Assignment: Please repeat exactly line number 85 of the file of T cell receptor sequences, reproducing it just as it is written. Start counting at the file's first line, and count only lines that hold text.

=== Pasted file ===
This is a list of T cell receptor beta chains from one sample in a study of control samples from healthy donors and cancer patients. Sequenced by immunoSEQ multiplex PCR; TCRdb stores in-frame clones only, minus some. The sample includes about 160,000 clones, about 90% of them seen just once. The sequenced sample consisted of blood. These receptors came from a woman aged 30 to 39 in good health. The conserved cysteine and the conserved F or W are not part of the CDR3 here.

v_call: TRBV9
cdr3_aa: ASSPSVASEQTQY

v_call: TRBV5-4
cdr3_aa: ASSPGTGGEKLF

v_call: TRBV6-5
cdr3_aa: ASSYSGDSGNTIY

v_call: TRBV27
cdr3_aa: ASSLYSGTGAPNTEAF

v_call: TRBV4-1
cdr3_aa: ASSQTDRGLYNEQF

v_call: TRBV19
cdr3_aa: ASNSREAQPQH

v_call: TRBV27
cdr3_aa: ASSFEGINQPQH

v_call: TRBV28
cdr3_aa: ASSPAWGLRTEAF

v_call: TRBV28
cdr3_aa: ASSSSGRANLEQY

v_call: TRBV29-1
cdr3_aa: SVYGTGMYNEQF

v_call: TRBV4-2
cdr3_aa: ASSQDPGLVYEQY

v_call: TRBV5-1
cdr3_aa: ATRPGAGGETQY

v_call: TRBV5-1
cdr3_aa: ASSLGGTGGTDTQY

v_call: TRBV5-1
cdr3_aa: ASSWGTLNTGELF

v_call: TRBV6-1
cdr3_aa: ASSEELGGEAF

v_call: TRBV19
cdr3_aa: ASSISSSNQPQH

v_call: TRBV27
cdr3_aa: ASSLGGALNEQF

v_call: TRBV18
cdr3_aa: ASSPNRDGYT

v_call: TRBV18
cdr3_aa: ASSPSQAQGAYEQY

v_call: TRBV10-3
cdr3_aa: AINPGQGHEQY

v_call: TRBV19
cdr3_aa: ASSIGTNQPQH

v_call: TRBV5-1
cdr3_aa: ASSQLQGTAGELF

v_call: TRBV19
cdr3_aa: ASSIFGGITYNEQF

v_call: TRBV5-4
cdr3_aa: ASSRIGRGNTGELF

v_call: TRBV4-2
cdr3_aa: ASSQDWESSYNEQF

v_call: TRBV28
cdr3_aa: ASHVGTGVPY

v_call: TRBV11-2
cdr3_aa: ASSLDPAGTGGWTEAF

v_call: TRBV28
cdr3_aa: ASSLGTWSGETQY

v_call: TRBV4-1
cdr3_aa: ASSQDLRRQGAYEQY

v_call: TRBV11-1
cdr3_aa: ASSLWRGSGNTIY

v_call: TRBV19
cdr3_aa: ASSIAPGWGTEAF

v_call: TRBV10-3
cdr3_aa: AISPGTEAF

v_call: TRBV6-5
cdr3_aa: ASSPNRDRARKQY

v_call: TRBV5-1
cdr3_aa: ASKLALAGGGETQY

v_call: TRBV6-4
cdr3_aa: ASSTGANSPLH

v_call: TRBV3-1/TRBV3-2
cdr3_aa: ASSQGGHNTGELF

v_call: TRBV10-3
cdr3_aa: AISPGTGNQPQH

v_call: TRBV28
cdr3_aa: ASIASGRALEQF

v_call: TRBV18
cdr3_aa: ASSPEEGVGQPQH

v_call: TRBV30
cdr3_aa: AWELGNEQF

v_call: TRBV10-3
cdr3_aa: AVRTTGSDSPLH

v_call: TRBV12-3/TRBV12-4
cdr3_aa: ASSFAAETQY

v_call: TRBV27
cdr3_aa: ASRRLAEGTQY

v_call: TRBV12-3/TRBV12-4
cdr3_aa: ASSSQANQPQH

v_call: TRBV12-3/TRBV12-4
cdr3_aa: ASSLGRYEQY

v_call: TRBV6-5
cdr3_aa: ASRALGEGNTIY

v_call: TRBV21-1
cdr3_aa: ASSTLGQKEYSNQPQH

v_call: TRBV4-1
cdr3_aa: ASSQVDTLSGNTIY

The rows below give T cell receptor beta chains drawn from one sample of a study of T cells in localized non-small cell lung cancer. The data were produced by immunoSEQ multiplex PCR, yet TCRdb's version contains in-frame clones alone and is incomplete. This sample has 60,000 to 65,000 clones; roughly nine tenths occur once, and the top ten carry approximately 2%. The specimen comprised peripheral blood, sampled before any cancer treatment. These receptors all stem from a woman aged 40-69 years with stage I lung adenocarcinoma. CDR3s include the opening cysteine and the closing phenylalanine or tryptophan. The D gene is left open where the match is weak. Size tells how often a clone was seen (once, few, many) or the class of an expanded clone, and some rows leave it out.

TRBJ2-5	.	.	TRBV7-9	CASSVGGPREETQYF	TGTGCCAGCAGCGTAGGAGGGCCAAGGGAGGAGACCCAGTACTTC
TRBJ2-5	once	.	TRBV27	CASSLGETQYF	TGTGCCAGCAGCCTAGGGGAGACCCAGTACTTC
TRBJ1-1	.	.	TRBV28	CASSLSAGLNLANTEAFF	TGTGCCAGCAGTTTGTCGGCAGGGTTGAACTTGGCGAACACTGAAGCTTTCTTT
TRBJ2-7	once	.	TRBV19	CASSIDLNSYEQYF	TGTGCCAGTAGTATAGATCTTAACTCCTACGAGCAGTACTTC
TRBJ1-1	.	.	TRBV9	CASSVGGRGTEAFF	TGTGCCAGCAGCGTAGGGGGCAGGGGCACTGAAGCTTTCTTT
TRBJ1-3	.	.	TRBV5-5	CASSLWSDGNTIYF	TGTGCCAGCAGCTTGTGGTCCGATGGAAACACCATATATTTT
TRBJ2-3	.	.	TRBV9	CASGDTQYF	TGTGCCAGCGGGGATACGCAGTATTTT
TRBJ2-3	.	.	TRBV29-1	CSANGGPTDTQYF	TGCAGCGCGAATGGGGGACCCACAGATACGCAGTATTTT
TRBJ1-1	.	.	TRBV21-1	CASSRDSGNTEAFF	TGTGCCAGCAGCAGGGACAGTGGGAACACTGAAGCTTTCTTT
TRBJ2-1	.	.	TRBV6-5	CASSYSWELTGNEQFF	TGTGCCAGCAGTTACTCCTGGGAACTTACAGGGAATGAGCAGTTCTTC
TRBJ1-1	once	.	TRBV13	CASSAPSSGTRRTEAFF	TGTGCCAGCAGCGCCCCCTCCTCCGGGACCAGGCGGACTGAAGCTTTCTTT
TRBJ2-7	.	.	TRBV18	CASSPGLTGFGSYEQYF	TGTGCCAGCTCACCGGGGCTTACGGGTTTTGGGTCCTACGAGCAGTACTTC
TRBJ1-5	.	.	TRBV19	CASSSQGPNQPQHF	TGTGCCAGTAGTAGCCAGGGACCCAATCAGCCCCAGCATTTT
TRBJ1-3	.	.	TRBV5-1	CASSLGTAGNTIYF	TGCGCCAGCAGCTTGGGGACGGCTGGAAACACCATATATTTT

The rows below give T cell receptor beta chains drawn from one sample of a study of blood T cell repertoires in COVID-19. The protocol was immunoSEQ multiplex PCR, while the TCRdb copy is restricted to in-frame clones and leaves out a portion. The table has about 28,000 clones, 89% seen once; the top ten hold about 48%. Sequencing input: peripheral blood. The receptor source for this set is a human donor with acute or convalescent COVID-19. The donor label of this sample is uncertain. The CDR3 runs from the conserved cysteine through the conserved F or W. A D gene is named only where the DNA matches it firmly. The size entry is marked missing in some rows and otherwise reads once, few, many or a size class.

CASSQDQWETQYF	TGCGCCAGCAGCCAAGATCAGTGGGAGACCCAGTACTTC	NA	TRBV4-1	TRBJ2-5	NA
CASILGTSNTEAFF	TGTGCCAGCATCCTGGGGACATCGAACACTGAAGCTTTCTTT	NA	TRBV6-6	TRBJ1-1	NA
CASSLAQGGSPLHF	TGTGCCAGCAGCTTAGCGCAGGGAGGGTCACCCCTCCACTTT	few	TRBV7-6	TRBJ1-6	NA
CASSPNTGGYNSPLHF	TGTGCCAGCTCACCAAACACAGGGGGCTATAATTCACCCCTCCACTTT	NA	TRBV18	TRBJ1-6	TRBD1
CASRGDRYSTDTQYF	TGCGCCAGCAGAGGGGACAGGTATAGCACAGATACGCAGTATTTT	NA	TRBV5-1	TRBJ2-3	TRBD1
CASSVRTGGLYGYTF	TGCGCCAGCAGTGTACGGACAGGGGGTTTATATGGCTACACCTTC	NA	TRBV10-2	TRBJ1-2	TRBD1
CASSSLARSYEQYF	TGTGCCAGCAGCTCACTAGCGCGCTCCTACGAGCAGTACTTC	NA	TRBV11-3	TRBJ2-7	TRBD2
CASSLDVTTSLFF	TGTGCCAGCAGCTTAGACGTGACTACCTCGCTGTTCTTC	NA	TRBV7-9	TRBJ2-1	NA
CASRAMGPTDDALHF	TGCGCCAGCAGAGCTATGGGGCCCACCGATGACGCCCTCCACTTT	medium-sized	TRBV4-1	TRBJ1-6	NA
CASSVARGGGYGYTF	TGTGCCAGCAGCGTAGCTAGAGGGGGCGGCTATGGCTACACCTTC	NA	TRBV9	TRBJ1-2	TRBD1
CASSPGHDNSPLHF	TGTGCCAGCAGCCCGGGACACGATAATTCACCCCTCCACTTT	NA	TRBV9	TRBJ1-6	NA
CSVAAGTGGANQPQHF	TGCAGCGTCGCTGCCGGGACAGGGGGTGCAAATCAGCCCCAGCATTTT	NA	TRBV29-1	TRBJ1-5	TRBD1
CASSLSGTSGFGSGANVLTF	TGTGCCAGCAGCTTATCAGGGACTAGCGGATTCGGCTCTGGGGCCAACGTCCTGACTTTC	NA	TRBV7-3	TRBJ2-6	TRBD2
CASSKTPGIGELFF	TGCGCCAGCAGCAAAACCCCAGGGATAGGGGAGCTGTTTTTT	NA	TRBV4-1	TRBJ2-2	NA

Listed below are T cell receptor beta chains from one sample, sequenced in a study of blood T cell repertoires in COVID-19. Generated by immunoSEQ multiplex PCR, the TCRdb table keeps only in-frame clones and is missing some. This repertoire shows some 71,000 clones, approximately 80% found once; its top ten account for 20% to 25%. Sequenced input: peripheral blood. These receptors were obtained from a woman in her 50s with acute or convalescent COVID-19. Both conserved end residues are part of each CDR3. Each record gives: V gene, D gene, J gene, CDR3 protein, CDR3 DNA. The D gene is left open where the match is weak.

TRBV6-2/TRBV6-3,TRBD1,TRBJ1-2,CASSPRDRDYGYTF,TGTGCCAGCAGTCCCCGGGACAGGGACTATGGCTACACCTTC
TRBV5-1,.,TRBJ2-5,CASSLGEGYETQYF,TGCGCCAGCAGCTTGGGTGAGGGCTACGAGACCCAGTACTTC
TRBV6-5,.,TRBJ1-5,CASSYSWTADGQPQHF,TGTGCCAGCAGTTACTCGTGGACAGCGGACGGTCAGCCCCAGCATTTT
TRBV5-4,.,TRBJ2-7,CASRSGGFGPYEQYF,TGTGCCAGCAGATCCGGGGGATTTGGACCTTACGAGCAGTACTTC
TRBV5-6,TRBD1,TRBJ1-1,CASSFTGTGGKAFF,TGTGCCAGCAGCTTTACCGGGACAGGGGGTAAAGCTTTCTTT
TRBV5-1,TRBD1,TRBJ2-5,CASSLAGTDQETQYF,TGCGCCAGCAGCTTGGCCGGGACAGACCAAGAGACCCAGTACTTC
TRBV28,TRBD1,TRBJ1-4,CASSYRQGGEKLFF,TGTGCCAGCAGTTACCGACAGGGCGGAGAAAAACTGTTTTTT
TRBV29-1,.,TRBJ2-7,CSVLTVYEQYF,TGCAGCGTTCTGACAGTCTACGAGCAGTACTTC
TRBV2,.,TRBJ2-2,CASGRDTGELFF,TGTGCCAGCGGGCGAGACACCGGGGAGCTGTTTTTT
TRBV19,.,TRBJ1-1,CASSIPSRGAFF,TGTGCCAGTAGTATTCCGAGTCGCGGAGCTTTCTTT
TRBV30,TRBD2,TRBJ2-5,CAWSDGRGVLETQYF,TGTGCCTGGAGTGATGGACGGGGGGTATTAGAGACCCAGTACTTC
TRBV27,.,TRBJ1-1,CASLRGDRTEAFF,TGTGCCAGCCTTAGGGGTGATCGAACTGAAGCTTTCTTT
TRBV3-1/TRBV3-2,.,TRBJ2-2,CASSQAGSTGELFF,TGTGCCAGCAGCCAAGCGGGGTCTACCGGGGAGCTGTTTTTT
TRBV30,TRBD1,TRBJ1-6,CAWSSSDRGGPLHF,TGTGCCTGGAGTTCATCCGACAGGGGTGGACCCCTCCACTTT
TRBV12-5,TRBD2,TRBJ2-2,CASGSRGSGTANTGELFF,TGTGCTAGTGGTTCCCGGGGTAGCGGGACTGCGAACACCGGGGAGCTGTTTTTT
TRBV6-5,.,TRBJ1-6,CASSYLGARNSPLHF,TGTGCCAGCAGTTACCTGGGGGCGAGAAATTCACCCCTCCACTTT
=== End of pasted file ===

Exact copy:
cdr3_aa: ASSFAAETQY